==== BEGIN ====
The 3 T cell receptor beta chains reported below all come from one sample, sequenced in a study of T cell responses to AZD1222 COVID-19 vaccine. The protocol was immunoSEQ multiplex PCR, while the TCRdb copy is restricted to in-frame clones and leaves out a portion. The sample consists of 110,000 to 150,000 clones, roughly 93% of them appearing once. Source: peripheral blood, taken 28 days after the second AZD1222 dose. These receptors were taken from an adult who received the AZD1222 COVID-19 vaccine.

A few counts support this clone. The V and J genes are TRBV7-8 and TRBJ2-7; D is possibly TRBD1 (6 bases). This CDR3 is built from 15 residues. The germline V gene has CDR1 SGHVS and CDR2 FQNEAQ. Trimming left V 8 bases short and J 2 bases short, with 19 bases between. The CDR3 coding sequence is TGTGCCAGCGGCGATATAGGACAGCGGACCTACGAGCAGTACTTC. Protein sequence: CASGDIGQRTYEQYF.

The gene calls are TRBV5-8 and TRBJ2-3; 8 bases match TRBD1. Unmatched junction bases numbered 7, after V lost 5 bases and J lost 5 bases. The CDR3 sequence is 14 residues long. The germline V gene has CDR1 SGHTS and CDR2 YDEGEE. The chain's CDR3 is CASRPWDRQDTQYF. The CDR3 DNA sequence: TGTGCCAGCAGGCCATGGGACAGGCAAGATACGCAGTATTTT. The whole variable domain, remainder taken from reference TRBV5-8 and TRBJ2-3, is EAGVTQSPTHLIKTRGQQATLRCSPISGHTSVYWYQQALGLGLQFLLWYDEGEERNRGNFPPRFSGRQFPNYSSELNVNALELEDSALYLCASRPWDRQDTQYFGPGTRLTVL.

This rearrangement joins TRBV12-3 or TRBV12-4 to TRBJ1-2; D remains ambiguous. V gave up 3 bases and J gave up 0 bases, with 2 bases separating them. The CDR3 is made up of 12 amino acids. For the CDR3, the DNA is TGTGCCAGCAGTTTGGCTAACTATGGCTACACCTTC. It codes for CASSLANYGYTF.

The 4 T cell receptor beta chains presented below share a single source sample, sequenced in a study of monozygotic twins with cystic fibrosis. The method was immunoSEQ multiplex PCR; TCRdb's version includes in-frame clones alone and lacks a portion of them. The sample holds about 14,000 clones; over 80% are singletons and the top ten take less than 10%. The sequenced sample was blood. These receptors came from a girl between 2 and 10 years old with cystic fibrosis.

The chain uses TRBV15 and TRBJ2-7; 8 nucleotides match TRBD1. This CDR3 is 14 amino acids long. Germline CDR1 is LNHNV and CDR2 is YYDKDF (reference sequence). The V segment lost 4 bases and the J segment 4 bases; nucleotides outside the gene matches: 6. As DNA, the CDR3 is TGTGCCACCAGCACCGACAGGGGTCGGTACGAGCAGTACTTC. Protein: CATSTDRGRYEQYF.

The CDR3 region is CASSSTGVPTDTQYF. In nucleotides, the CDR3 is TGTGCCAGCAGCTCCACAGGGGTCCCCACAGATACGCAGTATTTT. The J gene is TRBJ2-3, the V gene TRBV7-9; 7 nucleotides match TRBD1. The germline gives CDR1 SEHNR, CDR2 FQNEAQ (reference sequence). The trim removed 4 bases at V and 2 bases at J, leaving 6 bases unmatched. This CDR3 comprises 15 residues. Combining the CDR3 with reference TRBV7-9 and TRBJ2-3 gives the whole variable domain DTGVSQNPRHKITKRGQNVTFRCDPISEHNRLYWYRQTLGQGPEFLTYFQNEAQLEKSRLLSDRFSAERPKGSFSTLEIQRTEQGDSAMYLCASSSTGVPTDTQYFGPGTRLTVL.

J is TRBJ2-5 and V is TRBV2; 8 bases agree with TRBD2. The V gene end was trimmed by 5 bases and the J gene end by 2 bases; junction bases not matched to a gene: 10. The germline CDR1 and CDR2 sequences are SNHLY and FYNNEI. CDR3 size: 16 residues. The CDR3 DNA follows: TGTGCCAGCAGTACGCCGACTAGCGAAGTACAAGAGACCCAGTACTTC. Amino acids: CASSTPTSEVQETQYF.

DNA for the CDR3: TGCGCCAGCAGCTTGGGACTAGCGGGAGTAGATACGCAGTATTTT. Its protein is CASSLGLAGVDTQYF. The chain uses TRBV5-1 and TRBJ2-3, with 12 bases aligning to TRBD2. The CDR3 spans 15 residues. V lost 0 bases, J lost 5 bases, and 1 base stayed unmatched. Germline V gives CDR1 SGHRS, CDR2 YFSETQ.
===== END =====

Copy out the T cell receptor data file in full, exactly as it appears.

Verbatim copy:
The 3 T cell receptor beta chains reported below all come from one sample, sequenced in a study of T cell responses to AZD1222 COVID-19 vaccine. The protocol was immunoSEQ multiplex PCR, while the TCRdb copy is restricted to in-frame clones and leaves out a portion. The sample consists of 110,000 to 150,000 clones, roughly 93% of them appearing once. Source: peripheral blood, taken 28 days after the second AZD1222 dose. These receptors were taken from an adult who received the AZD1222 COVID-19 vaccine.

A few counts support this clone. The V and J genes are TRBV7-8 and TRBJ2-7; D is possibly TRBD1 (6 bases). This CDR3 is built from 15 residues. The germline V gene has CDR1 SGHVS and CDR2 FQNEAQ. Trimming left V 8 bases short and J 2 bases short, with 19 bases between. The CDR3 coding sequence is TGTGCCAGCGGCGATATAGGACAGCGGACCTACGAGCAGTACTTC. Protein sequence: CASGDIGQRTYEQYF.

The gene calls are TRBV5-8 and TRBJ2-3; 8 bases match TRBD1. Unmatched junction bases numbered 7, after V lost 5 bases and J lost 5 bases. The CDR3 sequence is 14 residues long. The germline V gene has CDR1 SGHTS and CDR2 YDEGEE. The chain's CDR3 is CASRPWDRQDTQYF. The CDR3 DNA sequence: TGTGCCAGCAGGCCATGGGACAGGCAAGATACGCAGTATTTT. The whole variable domain, remainder taken from reference TRBV5-8 and TRBJ2-3, is EAGVTQSPTHLIKTRGQQATLRCSPISGHTSVYWYQQALGLGLQFLLWYDEGEERNRGNFPPRFSGRQFPNYSSELNVNALELEDSALYLCASRPWDRQDTQYFGPGTRLTVL.

This rearrangement joins TRBV12-3 or TRBV12-4 to TRBJ1-2; D remains ambiguous. V gave up 3 bases and J gave up 0 bases, with 2 bases separating them. The CDR3 is made up of 12 amino acids. For the CDR3, the DNA is TGTGCCAGCAGTTTGGCTAACTATGGCTACACCTTC. It codes for CASSLANYGYTF.

The 4 T cell receptor beta chains presented below share a single source sample, sequenced in a study of monozygotic twins with cystic fibrosis. The method was immunoSEQ multiplex PCR; TCRdb's version includes in-frame clones alone and lacks a portion of them. The sample holds about 14,000 clones; over 80% are singletons and the top ten take less than 10%. The sequenced sample was blood. These receptors came from a girl between 2 and 10 years old with cystic fibrosis.

The chain uses TRBV15 and TRBJ2-7; 8 nucleotides match TRBD1. This CDR3 is 14 amino acids long. Germline CDR1 is LNHNV and CDR2 is YYDKDF (reference sequence). The V segment lost 4 bases and the J segment 4 bases; nucleotides outside the gene matches: 6. As DNA, the CDR3 is TGTGCCACCAGCACCGACAGGGGTCGGTACGAGCAGTACTTC. Protein: CATSTDRGRYEQYF.

The CDR3 region is CASSSTGVPTDTQYF. In nucleotides, the CDR3 is TGTGCCAGCAGCTCCACAGGGGTCCCCACAGATACGCAGTATTTT. The J gene is TRBJ2-3, the V gene TRBV7-9; 7 nucleotides match TRBD1. The germline gives CDR1 SEHNR, CDR2 FQNEAQ (reference sequence). The trim removed 4 bases at V and 2 bases at J, leaving 6 bases unmatched. This CDR3 comprises 15 residues. Combining the CDR3 with reference TRBV7-9 and TRBJ2-3 gives the whole variable domain DTGVSQNPRHKITKRGQNVTFRCDPISEHNRLYWYRQTLGQGPEFLTYFQNEAQLEKSRLLSDRFSAERPKGSFSTLEIQRTEQGDSAMYLCASSSTGVPTDTQYFGPGTRLTVL.

J is TRBJ2-5 and V is TRBV2; 8 bases agree with TRBD2. The V gene end was trimmed by 5 bases and the J gene end by 2 bases; junction bases not matched to a gene: 10. The germline CDR1 and CDR2 sequences are SNHLY and FYNNEI. CDR3 size: 16 residues. The CDR3 DNA follows: TGTGCCAGCAGTACGCCGACTAGCGAAGTACAAGAGACCCAGTACTTC. Amino acids: CASSTPTSEVQETQYF.

DNA for the CDR3: TGCGCCAGCAGCTTGGGACTAGCGGGAGTAGATACGCAGTATTTT. Its protein is CASSLGLAGVDTQYF. The chain uses TRBV5-1 and TRBJ2-3, with 12 bases aligning to TRBD2. The CDR3 spans 15 residues. V lost 0 bases, J lost 5 bases, and 1 base stayed unmatched. Germline V gives CDR1 SGHRS, CDR2 YFSETQ.